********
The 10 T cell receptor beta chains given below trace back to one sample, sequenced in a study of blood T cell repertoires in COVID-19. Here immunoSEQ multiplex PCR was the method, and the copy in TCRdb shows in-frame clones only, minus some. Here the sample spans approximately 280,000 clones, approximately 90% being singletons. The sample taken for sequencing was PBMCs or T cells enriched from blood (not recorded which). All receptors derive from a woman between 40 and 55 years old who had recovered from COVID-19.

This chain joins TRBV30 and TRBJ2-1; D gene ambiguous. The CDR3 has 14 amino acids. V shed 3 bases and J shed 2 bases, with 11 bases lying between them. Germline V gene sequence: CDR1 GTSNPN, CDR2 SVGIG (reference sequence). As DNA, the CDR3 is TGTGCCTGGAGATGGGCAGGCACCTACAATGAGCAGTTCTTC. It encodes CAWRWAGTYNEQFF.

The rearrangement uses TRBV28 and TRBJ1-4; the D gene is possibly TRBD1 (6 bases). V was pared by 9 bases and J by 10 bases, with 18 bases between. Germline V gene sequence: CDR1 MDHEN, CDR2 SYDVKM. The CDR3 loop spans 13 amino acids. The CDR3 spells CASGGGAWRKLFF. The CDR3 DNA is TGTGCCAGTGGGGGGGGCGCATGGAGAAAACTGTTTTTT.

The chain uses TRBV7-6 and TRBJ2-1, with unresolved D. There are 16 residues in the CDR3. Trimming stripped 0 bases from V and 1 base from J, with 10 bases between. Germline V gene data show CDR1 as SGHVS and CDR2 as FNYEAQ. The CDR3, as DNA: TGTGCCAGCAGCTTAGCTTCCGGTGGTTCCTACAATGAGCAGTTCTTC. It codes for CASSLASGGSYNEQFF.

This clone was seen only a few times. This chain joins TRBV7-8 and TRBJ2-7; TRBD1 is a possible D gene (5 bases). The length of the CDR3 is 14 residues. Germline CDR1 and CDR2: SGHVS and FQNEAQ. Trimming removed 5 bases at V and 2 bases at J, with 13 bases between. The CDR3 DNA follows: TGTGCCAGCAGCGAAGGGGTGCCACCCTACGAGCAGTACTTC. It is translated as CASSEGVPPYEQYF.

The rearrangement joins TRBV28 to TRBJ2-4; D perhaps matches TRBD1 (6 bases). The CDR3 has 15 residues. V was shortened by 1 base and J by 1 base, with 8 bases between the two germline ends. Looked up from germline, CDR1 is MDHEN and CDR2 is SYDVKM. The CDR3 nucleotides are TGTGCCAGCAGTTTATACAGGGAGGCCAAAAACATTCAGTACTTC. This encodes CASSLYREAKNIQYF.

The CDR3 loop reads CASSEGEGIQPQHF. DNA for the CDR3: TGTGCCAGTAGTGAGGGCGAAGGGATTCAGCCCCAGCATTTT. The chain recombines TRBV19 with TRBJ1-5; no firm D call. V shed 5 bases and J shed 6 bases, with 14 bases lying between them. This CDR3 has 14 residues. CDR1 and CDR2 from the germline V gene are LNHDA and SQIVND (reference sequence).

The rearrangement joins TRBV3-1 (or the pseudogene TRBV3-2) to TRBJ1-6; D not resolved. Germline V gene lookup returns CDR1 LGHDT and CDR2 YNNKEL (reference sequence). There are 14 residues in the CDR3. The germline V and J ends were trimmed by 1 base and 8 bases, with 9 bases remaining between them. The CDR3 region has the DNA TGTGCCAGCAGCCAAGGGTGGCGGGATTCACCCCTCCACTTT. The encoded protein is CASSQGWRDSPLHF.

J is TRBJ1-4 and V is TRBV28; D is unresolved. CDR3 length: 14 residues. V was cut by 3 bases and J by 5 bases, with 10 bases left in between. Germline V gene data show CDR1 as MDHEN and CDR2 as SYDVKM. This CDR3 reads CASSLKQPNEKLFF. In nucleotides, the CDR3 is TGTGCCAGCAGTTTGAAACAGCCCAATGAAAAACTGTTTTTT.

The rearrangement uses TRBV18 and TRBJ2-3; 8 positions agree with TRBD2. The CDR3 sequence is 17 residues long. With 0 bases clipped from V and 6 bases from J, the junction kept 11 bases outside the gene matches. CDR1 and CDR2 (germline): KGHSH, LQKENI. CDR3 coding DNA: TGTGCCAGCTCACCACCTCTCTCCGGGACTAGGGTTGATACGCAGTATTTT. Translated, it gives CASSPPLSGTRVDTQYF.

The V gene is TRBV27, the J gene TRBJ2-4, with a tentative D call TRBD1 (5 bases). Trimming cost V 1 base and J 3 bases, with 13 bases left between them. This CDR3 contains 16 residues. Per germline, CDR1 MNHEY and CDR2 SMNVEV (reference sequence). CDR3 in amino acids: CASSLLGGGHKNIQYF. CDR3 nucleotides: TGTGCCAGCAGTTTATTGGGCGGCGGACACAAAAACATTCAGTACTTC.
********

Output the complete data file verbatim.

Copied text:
The 10 T cell receptor beta chains given below trace back to one sample, sequenced in a study of blood T cell repertoires in COVID-19. Here immunoSEQ multiplex PCR was the method, and the copy in TCRdb shows in-frame clones only, minus some. Here the sample spans approximately 280,000 clones, approximately 90% being singletons. The sample taken for sequencing was PBMCs or T cells enriched from blood (not recorded which). All receptors derive from a woman between 40 and 55 years old who had recovered from COVID-19.

This chain joins TRBV30 and TRBJ2-1; D gene ambiguous. The CDR3 has 14 amino acids. V shed 3 bases and J shed 2 bases, with 11 bases lying between them. Germline V gene sequence: CDR1 GTSNPN, CDR2 SVGIG (reference sequence). As DNA, the CDR3 is TGTGCCTGGAGATGGGCAGGCACCTACAATGAGCAGTTCTTC. It encodes CAWRWAGTYNEQFF.

The rearrangement uses TRBV28 and TRBJ1-4; the D gene is possibly TRBD1 (6 bases). V was pared by 9 bases and J by 10 bases, with 18 bases between. Germline V gene sequence: CDR1 MDHEN, CDR2 SYDVKM. The CDR3 loop spans 13 amino acids. The CDR3 spells CASGGGAWRKLFF. The CDR3 DNA is TGTGCCAGTGGGGGGGGCGCATGGAGAAAACTGTTTTTT.

The chain uses TRBV7-6 and TRBJ2-1, with unresolved D. There are 16 residues in the CDR3. Trimming stripped 0 bases from V and 1 base from J, with 10 bases between. Germline V gene data show CDR1 as SGHVS and CDR2 as FNYEAQ. The CDR3, as DNA: TGTGCCAGCAGCTTAGCTTCCGGTGGTTCCTACAATGAGCAGTTCTTC. It codes for CASSLASGGSYNEQFF.

This clone was seen only a few times. This chain joins TRBV7-8 and TRBJ2-7; TRBD1 is a possible D gene (5 bases). The length of the CDR3 is 14 residues. Germline CDR1 and CDR2: SGHVS and FQNEAQ. Trimming removed 5 bases at V and 2 bases at J, with 13 bases between. The CDR3 DNA follows: TGTGCCAGCAGCGAAGGGGTGCCACCCTACGAGCAGTACTTC. It is translated as CASSEGVPPYEQYF.

The rearrangement joins TRBV28 to TRBJ2-4; D perhaps matches TRBD1 (6 bases). The CDR3 has 15 residues. V was shortened by 1 base and J by 1 base, with 8 bases between the two germline ends. Looked up from germline, CDR1 is MDHEN and CDR2 is SYDVKM. The CDR3 nucleotides are TGTGCCAGCAGTTTATACAGGGAGGCCAAAAACATTCAGTACTTC. This encodes CASSLYREAKNIQYF.

The CDR3 loop reads CASSEGEGIQPQHF. DNA for the CDR3: TGTGCCAGTAGTGAGGGCGAAGGGATTCAGCCCCAGCATTTT. The chain recombines TRBV19 with TRBJ1-5; no firm D call. V shed 5 bases and J shed 6 bases, with 14 bases lying between them. This CDR3 has 14 residues. CDR1 and CDR2 from the germline V gene are LNHDA and SQIVND (reference sequence).

The rearrangement joins TRBV3-1 (or the pseudogene TRBV3-2) to TRBJ1-6; D not resolved. Germline V gene lookup returns CDR1 LGHDT and CDR2 YNNKEL (reference sequence). There are 14 residues in the CDR3. The germline V and J ends were trimmed by 1 base and 8 bases, with 9 bases remaining between them. The CDR3 region has the DNA TGTGCCAGCAGCCAAGGGTGGCGGGATTCACCCCTCCACTTT. The encoded protein is CASSQGWRDSPLHF.

J is TRBJ1-4 and V is TRBV28; D is unresolved. CDR3 length: 14 residues. V was cut by 3 bases and J by 5 bases, with 10 bases left in between. Germline V gene data show CDR1 as MDHEN and CDR2 as SYDVKM. This CDR3 reads CASSLKQPNEKLFF. In nucleotides, the CDR3 is TGTGCCAGCAGTTTGAAACAGCCCAATGAAAAACTGTTTTTT.

The rearrangement uses TRBV18 and TRBJ2-3; 8 positions agree with TRBD2. The CDR3 sequence is 17 residues long. With 0 bases clipped from V and 6 bases from J, the junction kept 11 bases outside the gene matches. CDR1 and CDR2 (germline): KGHSH, LQKENI. CDR3 coding DNA: TGTGCCAGCTCACCACCTCTCTCCGGGACTAGGGTTGATACGCAGTATTTT. Translated, it gives CASSPPLSGTRVDTQYF.

The V gene is TRBV27, the J gene TRBJ2-4, with a tentative D call TRBD1 (5 bases). Trimming cost V 1 base and J 3 bases, with 13 bases left between them. This CDR3 contains 16 residues. Per germline, CDR1 MNHEY and CDR2 SMNVEV (reference sequence). CDR3 in amino acids: CASSLLGGGHKNIQYF. CDR3 nucleotides: TGTGCCAGCAGTTTATTGGGCGGCGGACACAAAAACATTCAGTACTTC.